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The anthem needs to sit down

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In recent months, athletes such as Colin Kaepernick and Gabby Douglas have begun using their visibility to protest police violence and racial discrimination by refusing to stand during the national anthem. The two athletes, widely recognized for their achievements in sports, are subjects of great controversy.

People have reacted in varying degrees of hostility to their protests. Fans of the Forty-Niners have burned Kaepernick’s jersey because they believe he should be fired for not standing during the anthem. Gabby Douglas was America’s sweetheart in the 2012 Olympics, but America quickly turned on her when her stance did not reflect their idea of how someone should behave during the anthem. Both athletes’ careers seem to pale in comparison to their perceived lack of patriotism, yet the average American has no idea why we play the anthem at our sporting events.

The national anthem is played before every professional sporting event to show our unity as a nation, but many people have never stopped to wonder why we do this. We take for granted that this song is a part of our sports. National unity has nothing to do with the latest football game, our gymnastics team is not a representative of the whole United States, and nobody looks to baseball as sign of national pride.

The national anthem has not always been played at national sporting events. In 1918, the national anthem was played at a game to comfort and connect with Cubs fans, who were understandably quiet because a domestic terrorist attack that occurred in their city of Chicago just days before the game. It was used to show people that we are still a country, and even though we were attacked we were still strong. Today, it’s a convenient excuse to go get food, or if you are watching at home you may leave the room or use it as a bathroom break, and yet for some reason we are so upset when athletes do not show their respect to the song.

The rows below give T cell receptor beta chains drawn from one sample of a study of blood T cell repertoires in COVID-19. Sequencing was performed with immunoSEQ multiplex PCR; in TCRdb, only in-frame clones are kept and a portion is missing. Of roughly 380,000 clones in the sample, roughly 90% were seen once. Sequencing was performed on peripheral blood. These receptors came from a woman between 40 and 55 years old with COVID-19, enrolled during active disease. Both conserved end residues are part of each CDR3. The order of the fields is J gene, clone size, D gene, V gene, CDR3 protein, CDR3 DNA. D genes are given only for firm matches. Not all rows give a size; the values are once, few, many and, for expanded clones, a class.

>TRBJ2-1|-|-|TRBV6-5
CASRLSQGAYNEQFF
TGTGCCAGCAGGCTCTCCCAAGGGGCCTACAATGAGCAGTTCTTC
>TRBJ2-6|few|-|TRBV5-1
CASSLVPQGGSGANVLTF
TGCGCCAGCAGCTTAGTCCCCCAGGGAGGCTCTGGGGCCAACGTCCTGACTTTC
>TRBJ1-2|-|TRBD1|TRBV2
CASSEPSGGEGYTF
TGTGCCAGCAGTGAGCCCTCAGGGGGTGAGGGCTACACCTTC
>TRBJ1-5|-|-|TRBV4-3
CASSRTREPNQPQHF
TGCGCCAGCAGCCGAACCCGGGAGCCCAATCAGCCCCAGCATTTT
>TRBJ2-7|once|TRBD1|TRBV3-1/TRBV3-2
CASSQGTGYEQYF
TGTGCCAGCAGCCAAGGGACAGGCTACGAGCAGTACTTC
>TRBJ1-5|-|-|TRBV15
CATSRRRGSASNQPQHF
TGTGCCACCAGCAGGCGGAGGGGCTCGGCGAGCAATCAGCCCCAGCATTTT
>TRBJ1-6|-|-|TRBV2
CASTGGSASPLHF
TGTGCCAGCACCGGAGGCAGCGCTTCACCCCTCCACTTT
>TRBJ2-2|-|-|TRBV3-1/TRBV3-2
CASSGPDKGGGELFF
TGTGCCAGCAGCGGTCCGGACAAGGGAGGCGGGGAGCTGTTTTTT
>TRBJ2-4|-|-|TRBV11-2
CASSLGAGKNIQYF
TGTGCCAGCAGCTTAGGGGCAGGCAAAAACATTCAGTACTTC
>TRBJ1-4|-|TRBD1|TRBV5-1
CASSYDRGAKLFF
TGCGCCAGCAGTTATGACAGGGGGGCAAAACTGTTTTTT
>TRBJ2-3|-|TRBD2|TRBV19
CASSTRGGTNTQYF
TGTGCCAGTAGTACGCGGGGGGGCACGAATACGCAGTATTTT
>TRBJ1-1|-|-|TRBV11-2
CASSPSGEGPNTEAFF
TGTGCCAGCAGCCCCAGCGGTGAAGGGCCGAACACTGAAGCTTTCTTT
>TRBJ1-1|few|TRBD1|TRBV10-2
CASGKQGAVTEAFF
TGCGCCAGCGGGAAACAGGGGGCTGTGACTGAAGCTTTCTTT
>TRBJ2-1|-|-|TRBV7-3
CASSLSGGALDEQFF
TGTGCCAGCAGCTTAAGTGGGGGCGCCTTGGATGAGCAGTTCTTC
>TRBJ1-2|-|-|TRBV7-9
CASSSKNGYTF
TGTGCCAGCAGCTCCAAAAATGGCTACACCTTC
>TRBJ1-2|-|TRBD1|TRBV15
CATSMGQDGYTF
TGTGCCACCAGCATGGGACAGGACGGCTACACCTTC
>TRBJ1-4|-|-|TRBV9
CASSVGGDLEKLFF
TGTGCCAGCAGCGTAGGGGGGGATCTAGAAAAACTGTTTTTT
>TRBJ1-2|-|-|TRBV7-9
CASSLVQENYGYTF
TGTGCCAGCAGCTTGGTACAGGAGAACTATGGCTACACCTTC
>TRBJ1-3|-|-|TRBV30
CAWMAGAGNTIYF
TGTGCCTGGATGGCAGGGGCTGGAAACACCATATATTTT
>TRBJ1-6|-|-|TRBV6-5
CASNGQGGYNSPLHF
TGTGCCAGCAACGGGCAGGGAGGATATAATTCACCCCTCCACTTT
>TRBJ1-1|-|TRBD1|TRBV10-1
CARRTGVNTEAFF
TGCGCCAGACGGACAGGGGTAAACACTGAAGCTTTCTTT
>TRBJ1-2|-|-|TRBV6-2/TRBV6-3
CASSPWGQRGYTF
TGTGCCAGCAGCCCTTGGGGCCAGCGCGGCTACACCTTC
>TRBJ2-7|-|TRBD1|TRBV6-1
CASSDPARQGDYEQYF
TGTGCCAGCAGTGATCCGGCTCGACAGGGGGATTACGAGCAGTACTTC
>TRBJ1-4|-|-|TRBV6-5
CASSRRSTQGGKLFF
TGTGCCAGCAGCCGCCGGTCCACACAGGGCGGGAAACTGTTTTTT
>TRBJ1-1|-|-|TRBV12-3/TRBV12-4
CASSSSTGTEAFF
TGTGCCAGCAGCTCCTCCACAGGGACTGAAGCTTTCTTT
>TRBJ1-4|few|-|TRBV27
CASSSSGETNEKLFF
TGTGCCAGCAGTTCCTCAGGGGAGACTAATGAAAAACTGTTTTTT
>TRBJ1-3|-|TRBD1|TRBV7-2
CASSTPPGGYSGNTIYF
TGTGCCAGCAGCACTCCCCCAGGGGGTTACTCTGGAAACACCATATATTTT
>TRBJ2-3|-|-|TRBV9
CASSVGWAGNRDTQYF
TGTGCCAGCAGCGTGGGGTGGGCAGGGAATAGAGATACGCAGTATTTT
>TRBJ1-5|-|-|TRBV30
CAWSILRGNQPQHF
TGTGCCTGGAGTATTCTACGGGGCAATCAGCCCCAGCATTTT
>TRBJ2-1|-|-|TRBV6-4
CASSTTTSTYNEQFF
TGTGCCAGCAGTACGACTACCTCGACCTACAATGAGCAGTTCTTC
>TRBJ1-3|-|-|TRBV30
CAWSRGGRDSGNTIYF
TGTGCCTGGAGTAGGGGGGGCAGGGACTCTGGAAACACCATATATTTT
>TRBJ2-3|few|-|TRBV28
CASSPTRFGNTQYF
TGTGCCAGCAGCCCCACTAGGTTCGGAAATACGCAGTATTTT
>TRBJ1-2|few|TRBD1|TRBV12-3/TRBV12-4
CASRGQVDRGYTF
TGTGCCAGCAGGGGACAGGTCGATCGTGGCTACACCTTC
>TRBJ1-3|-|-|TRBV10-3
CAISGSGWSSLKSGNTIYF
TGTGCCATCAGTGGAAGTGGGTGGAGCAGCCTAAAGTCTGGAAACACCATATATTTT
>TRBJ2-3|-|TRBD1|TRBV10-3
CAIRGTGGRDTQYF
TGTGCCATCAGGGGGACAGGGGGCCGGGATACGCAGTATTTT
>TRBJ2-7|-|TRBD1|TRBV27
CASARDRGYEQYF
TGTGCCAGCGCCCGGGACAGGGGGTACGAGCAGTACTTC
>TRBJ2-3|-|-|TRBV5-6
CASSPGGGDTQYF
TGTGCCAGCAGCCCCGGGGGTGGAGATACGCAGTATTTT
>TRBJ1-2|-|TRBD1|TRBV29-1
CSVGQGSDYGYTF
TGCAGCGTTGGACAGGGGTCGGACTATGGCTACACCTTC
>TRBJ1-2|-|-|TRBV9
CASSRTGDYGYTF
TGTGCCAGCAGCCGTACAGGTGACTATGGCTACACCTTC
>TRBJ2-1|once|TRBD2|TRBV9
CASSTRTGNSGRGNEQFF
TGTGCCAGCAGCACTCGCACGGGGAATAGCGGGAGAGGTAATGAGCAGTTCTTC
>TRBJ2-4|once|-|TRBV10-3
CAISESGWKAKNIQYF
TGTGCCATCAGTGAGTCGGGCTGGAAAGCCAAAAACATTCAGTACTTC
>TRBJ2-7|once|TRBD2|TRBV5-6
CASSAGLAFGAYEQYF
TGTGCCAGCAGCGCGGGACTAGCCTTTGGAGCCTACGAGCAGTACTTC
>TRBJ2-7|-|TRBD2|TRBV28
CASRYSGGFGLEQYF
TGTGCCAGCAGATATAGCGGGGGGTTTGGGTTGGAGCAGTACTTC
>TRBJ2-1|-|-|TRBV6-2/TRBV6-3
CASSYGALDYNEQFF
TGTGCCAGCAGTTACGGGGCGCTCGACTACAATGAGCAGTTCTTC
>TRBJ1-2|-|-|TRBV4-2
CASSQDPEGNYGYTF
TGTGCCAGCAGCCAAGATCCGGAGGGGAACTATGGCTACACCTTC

The most common argument is that protesting the anthem is disrespectful to soldiers who fight for this country, but many veterans have spoken out about the anthem, saying that they do not fight for a song. One of the top trending hashtags over the past couple of weeks is #VeteransForKaepernick, in which veterans have spoken out in overwhelming numbers to protect Kaepernick’s right to free speech, much like they do when they fight for this country.

There have been actual crimes committed by football players, such as violence against women and murder, but the media is quick to paint sitting during the anthem as the worst thing  a football player has ever done.

Kaepernick and Douglas are not the first athletes who have been criticized for not behaving appropriately during the anthem. The sports world has been rattled by this protest, but as more athletes join Kaepernick on the bench, we have to wonder about what is says about our country when we care more about their method of protesting than the cause they are protesting for.

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